Karen E. Love
by Karen E. Love, OD
One of the reasons eye exams are recommended for infants between 6 and 12 months old is that this is a time when babies’ interactions with people and visual stimuli are critical to healthy sensory development.
Early detection of problems may point to vision or neurological problems that are best addressed early.
As someone who specializes in childhood visual disorders, I can say that it is thankfully very rare to diagnose a brain tumor in a baby. But it is not so rare to encounter a baby with sensory development delays, possibly due to an injury at or near the time of birth. Additionally, reduced time looking at people and faces is one of the earliest signs of autism spectrum disorder, according to Falck-Ytter and colleagues.
Here are six warning signs related to vision and neurological development in infants:
--Does not intentionally direct eye movements towards a stimulus (eg, a light target, parent’s voice or interesting toy);
--Attends to a target on one side only;
--Can’t track or follow a stimulus (at all, or in part of the visual field);
--Doesn’t make an effort to touch or reach for an interesting target;
--Can’t make eye contact or maintain it (for at least a few seconds); and
--Abnormal pupil response.
Of course, with any infant exam, it is important to make sure that any symptoms you are noticing are due to a real problem and not just sleepiness or hunger. Encourage parents to schedule the exam at a time when the baby is likely to be well-rested, fed and not distracted by siblings in the room. Additionally, examiners should use exaggerated facial expressions, an engaging tone of voice and brief but novel stimuli that are appealing to babies.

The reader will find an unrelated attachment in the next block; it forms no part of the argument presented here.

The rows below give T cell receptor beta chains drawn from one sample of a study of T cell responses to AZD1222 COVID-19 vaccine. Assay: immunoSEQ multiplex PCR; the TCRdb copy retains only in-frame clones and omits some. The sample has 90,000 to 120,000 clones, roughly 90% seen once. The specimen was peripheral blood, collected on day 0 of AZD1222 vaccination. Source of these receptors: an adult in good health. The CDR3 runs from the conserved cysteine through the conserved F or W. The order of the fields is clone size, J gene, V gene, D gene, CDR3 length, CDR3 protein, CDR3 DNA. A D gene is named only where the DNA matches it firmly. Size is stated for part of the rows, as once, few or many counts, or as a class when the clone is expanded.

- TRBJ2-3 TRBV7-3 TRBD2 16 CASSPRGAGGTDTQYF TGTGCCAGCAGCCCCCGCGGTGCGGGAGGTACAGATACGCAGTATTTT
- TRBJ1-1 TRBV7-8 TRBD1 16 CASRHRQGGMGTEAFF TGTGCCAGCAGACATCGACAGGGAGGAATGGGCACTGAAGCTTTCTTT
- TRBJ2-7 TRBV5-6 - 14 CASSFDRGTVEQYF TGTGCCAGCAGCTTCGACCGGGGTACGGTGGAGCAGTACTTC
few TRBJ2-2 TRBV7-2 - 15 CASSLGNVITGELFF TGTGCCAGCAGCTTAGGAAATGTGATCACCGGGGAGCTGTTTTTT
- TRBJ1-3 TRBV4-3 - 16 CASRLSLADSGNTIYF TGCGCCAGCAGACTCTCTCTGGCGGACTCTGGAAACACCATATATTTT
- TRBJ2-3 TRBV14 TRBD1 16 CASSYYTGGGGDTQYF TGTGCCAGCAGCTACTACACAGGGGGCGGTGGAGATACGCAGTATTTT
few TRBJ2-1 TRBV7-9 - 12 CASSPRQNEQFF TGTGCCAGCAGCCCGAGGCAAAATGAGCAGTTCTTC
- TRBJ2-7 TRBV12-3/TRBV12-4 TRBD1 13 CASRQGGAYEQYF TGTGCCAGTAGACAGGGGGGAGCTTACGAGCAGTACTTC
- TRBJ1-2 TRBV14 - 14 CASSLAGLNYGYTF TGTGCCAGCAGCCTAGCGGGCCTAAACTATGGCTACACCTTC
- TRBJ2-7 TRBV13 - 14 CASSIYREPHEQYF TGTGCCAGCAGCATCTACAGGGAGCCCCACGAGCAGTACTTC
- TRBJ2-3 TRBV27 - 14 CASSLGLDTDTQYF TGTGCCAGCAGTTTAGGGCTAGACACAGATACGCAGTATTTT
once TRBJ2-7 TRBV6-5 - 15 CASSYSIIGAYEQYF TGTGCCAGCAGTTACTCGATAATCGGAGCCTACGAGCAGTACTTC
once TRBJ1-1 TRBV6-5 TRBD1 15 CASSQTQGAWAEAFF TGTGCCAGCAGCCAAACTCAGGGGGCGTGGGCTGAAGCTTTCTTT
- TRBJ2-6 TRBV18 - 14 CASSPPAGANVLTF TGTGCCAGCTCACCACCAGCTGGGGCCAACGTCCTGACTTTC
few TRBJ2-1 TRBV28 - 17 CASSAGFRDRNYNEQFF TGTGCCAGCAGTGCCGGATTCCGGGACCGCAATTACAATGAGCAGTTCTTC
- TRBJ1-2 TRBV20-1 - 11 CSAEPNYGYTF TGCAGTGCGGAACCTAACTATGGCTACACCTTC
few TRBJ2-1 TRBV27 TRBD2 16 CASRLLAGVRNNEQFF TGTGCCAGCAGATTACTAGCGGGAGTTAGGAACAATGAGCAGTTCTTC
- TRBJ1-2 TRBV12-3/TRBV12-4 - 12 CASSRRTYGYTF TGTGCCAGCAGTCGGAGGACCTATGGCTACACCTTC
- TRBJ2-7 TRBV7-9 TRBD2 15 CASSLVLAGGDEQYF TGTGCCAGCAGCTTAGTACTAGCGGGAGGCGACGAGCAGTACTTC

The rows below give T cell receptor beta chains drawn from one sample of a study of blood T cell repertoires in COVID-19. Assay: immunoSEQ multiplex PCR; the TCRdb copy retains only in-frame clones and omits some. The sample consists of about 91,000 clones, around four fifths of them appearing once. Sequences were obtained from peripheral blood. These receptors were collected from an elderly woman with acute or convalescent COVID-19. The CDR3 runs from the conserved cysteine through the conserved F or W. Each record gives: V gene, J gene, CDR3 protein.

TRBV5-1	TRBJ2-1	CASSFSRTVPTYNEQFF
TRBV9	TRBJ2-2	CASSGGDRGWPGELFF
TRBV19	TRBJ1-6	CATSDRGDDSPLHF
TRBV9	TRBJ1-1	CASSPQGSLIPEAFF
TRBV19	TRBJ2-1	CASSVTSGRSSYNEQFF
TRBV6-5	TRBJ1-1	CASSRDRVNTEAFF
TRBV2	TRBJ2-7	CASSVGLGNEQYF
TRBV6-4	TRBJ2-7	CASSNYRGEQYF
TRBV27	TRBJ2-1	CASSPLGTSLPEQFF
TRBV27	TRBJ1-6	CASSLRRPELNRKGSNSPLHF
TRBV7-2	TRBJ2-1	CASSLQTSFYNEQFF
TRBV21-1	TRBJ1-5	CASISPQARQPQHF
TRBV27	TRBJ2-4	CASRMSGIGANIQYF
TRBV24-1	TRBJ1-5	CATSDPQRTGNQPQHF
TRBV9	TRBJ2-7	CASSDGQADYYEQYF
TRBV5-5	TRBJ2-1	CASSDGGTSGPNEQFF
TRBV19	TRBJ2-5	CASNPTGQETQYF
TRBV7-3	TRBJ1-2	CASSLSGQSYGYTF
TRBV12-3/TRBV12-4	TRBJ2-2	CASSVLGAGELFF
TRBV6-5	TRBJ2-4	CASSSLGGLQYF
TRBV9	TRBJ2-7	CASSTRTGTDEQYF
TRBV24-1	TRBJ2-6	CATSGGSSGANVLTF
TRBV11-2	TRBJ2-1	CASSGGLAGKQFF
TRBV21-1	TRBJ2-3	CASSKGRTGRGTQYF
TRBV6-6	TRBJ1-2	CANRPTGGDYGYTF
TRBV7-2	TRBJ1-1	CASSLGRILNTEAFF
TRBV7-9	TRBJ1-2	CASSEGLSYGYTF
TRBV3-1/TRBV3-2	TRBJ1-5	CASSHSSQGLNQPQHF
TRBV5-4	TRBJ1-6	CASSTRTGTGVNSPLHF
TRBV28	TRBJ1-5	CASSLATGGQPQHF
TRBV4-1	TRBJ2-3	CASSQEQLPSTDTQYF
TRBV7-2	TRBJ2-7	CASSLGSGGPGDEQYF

If you notice any of the above warning signs, the first step should be to ask the parents more questions about how the baby normally interacts with people and his/her environment. If the parents aren’t sure, I give them some “homework,” asking them to purposefully engage in short visual development activities over the next 2 to 4 weeks and take note of the baby’s reactions.
If there is a high level of suspicion of neurological problems or increased concern when the parents return for the follow-up visit, it is a good idea to refer to a neuro-optometric rehabilitation optometrist or see if your state has a regional center or other early childhood intervention center.
InfantSee, a public health program managed by Optometry Cares – the AOA Foundation, is designed to ensure that eye and vision care becomes an essential part of infant wellness care to improve a child’s quality of life. Under this program, participating optometrists provide a comprehensive infant eye assessment between 6 and 12 months of age as a no-cost public service. For more information about participating optometrists, visit www.infantsee.org. For a directory of neuro-optometric rehabilitation specialists, visit www.noravisionrehab.org. The Optometric Extension Program Foundation also offers a helpful list of visual development activities to share with parents.
Falck-Ytter T, et al. J Neurodev Disord 2013;doi:10.1186/1866-1955-5-28.
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Karen E. Love, OD, is a fellow of the Neuro-Optometric Rehabilitation Association and a fellow of the College of Optometrists in Vision Development. She practices at Escondido Premier Eyecare Optometric Center, a Vision Source practice in Escondido, Calif.
Disclosure: Love reports no relevant financial disclosures.